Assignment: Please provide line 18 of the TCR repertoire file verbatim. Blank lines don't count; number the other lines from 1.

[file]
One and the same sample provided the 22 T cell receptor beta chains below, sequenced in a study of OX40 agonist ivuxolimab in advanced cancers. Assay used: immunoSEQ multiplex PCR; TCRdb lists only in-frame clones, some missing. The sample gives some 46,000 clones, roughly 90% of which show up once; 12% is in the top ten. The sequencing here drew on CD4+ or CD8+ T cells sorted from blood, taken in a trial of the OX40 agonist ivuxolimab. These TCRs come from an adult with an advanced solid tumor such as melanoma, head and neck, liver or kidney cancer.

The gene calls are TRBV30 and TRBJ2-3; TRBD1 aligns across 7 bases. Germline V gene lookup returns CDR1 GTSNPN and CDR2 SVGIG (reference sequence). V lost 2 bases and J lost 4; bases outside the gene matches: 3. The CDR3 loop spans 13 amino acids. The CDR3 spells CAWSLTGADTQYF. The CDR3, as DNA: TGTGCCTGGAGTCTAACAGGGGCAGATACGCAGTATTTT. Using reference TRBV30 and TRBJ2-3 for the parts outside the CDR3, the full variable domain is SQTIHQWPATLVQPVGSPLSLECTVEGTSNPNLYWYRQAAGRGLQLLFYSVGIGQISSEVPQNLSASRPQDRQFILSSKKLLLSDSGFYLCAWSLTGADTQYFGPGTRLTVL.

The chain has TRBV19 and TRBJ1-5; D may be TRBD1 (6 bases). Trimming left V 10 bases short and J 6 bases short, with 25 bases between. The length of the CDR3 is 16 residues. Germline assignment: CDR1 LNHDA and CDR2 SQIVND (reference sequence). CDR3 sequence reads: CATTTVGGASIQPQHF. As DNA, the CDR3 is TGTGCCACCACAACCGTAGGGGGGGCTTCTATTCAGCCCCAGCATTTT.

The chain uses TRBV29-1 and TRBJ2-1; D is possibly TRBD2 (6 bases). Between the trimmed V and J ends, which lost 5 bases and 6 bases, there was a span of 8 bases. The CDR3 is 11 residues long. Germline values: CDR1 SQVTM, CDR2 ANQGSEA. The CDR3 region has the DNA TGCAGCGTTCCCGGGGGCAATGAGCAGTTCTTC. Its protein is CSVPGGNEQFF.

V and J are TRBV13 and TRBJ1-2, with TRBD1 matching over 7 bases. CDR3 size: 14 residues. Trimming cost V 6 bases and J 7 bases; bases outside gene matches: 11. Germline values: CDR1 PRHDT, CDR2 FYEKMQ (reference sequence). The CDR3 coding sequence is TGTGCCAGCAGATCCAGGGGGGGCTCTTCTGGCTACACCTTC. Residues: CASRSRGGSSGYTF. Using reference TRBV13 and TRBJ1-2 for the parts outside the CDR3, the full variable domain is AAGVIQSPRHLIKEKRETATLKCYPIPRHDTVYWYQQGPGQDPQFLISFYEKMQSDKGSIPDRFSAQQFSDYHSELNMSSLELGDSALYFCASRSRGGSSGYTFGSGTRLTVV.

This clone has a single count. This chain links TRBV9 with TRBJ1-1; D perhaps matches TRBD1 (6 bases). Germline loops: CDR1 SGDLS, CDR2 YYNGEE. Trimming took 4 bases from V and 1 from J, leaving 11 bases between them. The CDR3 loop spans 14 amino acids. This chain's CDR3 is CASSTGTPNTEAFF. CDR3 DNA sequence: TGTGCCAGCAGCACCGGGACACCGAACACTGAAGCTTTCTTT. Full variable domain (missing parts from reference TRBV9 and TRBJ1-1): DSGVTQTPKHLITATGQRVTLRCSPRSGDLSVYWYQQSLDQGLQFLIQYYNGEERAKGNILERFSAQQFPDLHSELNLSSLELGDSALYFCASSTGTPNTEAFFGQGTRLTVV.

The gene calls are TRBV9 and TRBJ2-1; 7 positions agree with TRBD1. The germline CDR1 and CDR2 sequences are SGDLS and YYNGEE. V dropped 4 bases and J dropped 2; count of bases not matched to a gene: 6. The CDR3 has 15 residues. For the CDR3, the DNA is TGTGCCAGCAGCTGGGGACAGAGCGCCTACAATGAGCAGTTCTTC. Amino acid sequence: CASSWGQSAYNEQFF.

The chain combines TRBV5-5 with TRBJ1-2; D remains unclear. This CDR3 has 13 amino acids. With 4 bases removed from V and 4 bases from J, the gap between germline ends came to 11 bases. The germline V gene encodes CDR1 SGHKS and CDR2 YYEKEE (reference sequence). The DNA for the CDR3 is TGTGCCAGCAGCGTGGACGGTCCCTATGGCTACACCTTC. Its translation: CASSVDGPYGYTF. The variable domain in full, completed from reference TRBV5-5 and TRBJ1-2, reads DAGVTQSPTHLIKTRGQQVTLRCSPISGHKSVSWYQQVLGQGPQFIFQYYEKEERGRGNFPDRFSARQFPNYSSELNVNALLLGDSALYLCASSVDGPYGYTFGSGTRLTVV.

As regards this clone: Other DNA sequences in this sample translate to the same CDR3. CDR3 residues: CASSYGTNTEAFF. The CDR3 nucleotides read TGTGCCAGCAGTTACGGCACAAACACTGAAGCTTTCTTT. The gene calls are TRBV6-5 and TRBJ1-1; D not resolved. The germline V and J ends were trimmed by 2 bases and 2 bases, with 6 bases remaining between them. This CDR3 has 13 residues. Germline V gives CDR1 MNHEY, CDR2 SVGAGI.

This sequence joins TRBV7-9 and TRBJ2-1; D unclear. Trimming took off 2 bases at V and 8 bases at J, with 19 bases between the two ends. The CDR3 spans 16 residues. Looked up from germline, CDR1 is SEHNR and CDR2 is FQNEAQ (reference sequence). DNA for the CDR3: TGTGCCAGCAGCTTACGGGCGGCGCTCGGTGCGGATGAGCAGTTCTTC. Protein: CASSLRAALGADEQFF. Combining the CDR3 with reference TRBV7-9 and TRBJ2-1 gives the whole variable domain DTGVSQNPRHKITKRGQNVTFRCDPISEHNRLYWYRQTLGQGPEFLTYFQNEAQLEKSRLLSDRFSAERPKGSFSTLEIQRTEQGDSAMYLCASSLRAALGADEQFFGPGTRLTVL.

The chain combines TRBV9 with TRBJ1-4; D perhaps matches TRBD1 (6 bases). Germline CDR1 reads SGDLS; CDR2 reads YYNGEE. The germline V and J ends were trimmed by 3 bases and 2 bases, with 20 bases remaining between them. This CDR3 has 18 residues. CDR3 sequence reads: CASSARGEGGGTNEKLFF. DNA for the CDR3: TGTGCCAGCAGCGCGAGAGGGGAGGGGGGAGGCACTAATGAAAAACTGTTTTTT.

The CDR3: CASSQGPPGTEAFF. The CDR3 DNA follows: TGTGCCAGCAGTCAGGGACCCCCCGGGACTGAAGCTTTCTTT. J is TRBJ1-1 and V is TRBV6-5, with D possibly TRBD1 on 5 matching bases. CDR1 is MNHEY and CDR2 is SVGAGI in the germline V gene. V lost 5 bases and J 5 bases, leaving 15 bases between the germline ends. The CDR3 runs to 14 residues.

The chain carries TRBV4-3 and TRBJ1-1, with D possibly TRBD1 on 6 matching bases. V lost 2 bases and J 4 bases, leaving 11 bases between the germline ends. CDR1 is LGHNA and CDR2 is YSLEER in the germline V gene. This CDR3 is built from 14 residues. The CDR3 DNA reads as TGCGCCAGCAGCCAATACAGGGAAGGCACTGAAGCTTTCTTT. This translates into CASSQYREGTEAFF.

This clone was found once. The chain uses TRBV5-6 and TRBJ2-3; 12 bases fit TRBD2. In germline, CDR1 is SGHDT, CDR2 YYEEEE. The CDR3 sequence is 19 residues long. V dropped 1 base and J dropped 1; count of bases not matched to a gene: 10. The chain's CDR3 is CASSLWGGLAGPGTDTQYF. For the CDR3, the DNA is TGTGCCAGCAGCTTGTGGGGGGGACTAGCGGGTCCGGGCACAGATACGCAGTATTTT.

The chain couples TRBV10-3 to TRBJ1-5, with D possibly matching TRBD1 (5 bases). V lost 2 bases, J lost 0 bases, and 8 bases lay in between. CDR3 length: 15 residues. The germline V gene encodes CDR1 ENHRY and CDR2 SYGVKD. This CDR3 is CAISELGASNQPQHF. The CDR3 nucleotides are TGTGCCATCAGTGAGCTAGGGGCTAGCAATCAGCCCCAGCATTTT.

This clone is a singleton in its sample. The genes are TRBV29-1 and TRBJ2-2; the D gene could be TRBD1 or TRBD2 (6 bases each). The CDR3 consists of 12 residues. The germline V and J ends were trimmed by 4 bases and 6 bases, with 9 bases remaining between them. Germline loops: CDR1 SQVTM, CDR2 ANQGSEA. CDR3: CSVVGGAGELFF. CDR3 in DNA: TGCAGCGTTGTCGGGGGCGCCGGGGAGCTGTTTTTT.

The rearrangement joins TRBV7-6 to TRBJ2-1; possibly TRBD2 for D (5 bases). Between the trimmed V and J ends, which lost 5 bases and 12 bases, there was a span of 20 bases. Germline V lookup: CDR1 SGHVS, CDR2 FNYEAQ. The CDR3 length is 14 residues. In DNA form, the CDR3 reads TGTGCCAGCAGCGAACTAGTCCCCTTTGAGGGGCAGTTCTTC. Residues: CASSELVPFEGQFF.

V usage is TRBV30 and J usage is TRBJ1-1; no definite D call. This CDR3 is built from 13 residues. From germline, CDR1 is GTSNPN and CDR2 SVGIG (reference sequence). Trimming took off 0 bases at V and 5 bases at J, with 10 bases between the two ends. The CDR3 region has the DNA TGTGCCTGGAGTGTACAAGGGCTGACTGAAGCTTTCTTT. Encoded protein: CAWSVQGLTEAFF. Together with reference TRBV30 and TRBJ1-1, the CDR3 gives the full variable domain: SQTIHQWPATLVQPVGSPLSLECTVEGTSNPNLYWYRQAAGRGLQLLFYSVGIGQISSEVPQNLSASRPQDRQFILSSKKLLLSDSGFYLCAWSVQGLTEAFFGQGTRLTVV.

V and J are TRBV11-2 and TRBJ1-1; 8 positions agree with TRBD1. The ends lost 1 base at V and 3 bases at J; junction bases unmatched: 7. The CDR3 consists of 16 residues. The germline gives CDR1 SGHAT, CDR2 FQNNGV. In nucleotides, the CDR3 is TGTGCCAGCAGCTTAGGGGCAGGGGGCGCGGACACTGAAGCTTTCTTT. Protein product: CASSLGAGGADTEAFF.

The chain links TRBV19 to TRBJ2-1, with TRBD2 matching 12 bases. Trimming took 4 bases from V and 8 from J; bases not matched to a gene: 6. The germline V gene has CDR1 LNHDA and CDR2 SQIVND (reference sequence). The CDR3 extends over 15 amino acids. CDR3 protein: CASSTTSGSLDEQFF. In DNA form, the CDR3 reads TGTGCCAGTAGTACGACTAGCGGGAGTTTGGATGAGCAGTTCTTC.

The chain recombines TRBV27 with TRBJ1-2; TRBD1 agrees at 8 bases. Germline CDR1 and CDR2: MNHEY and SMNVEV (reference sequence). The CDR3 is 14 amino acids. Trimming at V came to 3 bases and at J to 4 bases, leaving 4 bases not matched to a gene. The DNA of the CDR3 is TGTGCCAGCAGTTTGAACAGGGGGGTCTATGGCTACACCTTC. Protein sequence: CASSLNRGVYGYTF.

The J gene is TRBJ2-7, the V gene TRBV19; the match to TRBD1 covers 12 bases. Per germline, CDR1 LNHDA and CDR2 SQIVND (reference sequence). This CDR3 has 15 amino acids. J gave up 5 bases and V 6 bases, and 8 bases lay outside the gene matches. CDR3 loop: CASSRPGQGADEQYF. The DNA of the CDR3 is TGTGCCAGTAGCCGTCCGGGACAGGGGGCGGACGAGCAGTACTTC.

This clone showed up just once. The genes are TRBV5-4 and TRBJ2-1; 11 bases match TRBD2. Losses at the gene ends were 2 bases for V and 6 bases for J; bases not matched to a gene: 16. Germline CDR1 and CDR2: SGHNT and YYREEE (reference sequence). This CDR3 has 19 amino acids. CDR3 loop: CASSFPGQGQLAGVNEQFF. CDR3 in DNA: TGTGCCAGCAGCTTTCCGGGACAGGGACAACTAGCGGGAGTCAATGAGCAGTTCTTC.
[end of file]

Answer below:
V usage is TRBV30 and J usage is TRBJ1-1; no definite D call. This CDR3 is built from 13 residues. From germline, CDR1 is GTSNPN and CDR2 SVGIG (reference sequence). Trimming took off 0 bases at V and 5 bases at J, with 10 bases between the two ends. The CDR3 region has the DNA TGTGCCTGGAGTGTACAAGGGCTGACTGAAGCTTTCTTT. Encoded protein: CAWSVQGLTEAFF. Together with reference TRBV30 and TRBJ1-1, the CDR3 gives the full variable domain: SQTIHQWPATLVQPVGSPLSLECTVEGTSNPNLYWYRQAAGRGLQLLFYSVGIGQISSEVPQNLSASRPQDRQFILSSKKLLLSDSGFYLCAWSVQGLTEAFFGQGTRLTVV.